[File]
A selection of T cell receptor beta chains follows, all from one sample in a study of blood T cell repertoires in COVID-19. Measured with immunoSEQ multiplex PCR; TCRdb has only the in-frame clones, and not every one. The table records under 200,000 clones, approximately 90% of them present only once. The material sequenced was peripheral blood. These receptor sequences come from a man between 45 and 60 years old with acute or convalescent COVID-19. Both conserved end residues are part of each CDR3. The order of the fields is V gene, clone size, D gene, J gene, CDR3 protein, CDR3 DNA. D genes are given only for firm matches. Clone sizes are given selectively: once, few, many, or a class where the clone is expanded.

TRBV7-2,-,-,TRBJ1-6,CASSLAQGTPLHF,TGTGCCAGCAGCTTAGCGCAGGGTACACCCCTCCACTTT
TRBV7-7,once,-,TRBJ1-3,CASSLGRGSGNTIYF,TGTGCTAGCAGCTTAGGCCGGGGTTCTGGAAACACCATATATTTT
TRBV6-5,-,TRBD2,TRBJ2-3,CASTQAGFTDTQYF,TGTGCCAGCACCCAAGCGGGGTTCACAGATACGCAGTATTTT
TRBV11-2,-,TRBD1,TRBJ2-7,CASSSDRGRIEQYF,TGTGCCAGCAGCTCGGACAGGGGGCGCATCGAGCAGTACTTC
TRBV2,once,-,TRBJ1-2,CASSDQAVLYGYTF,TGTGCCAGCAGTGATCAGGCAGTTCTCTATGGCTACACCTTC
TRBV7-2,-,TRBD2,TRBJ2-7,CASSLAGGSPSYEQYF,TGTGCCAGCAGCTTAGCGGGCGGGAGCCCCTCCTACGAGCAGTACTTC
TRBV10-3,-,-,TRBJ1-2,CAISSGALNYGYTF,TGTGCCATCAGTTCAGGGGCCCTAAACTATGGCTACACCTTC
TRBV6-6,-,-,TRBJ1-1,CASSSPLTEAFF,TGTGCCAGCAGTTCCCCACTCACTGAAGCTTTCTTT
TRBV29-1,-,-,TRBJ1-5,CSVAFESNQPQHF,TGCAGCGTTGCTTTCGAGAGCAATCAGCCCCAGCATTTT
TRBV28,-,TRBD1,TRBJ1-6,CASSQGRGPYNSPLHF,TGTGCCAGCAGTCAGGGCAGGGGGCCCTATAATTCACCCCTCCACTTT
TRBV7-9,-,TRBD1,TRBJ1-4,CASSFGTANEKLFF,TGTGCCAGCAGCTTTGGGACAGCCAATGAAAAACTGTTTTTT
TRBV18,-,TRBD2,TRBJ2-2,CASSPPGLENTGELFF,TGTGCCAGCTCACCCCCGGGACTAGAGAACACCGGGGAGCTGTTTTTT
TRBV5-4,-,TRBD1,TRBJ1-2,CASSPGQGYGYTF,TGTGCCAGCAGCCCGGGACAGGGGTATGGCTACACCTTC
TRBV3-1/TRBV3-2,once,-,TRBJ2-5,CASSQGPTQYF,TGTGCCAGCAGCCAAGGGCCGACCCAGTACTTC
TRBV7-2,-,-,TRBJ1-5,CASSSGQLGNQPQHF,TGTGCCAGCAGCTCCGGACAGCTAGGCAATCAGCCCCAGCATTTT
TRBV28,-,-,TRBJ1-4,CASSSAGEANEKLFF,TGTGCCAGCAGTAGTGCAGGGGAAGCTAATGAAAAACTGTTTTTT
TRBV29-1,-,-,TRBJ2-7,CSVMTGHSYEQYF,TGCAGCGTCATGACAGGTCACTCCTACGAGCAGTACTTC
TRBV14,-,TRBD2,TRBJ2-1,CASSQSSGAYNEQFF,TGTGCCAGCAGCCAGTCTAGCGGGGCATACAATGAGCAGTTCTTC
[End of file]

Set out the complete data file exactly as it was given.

A selection of T cell receptor beta chains follows, all from one sample in a study of blood T cell repertoires in COVID-19. Measured with immunoSEQ multiplex PCR; TCRdb has only the in-frame clones, and not every one. The table records under 200,000 clones, approximately 90% of them present only once. The material sequenced was peripheral blood. These receptor sequences come from a man between 45 and 60 years old with acute or convalescent COVID-19. Both conserved end residues are part of each CDR3. The order of the fields is V gene, clone size, D gene, J gene, CDR3 protein, CDR3 DNA. D genes are given only for firm matches. Clone sizes are given selectively: once, few, many, or a class where the clone is expanded.

TRBV7-2,-,-,TRBJ1-6,CASSLAQGTPLHF,TGTGCCAGCAGCTTAGCGCAGGGTACACCCCTCCACTTT
TRBV7-7,once,-,TRBJ1-3,CASSLGRGSGNTIYF,TGTGCTAGCAGCTTAGGCCGGGGTTCTGGAAACACCATATATTTT
TRBV6-5,-,TRBD2,TRBJ2-3,CASTQAGFTDTQYF,TGTGCCAGCACCCAAGCGGGGTTCACAGATACGCAGTATTTT
TRBV11-2,-,TRBD1,TRBJ2-7,CASSSDRGRIEQYF,TGTGCCAGCAGCTCGGACAGGGGGCGCATCGAGCAGTACTTC
TRBV2,once,-,TRBJ1-2,CASSDQAVLYGYTF,TGTGCCAGCAGTGATCAGGCAGTTCTCTATGGCTACACCTTC
TRBV7-2,-,TRBD2,TRBJ2-7,CASSLAGGSPSYEQYF,TGTGCCAGCAGCTTAGCGGGCGGGAGCCCCTCCTACGAGCAGTACTTC
TRBV10-3,-,-,TRBJ1-2,CAISSGALNYGYTF,TGTGCCATCAGTTCAGGGGCCCTAAACTATGGCTACACCTTC
TRBV6-6,-,-,TRBJ1-1,CASSSPLTEAFF,TGTGCCAGCAGTTCCCCACTCACTGAAGCTTTCTTT
TRBV29-1,-,-,TRBJ1-5,CSVAFESNQPQHF,TGCAGCGTTGCTTTCGAGAGCAATCAGCCCCAGCATTTT
TRBV28,-,TRBD1,TRBJ1-6,CASSQGRGPYNSPLHF,TGTGCCAGCAGTCAGGGCAGGGGGCCCTATAATTCACCCCTCCACTTT
TRBV7-9,-,TRBD1,TRBJ1-4,CASSFGTANEKLFF,TGTGCCAGCAGCTTTGGGACAGCCAATGAAAAACTGTTTTTT
TRBV18,-,TRBD2,TRBJ2-2,CASSPPGLENTGELFF,TGTGCCAGCTCACCCCCGGGACTAGAGAACACCGGGGAGCTGTTTTTT
TRBV5-4,-,TRBD1,TRBJ1-2,CASSPGQGYGYTF,TGTGCCAGCAGCCCGGGACAGGGGTATGGCTACACCTTC
TRBV3-1/TRBV3-2,once,-,TRBJ2-5,CASSQGPTQYF,TGTGCCAGCAGCCAAGGGCCGACCCAGTACTTC
TRBV7-2,-,-,TRBJ1-5,CASSSGQLGNQPQHF,TGTGCCAGCAGCTCCGGACAGCTAGGCAATCAGCCCCAGCATTTT
TRBV28,-,-,TRBJ1-4,CASSSAGEANEKLFF,TGTGCCAGCAGTAGTGCAGGGGAAGCTAATGAAAAACTGTTTTTT
TRBV29-1,-,-,TRBJ2-7,CSVMTGHSYEQYF,TGCAGCGTCATGACAGGTCACTCCTACGAGCAGTACTTC
TRBV14,-,TRBD2,TRBJ2-1,CASSQSSGAYNEQFF,TGTGCCAGCAGCCAGTCTAGCGGGGCATACAATGAGCAGTTCTTC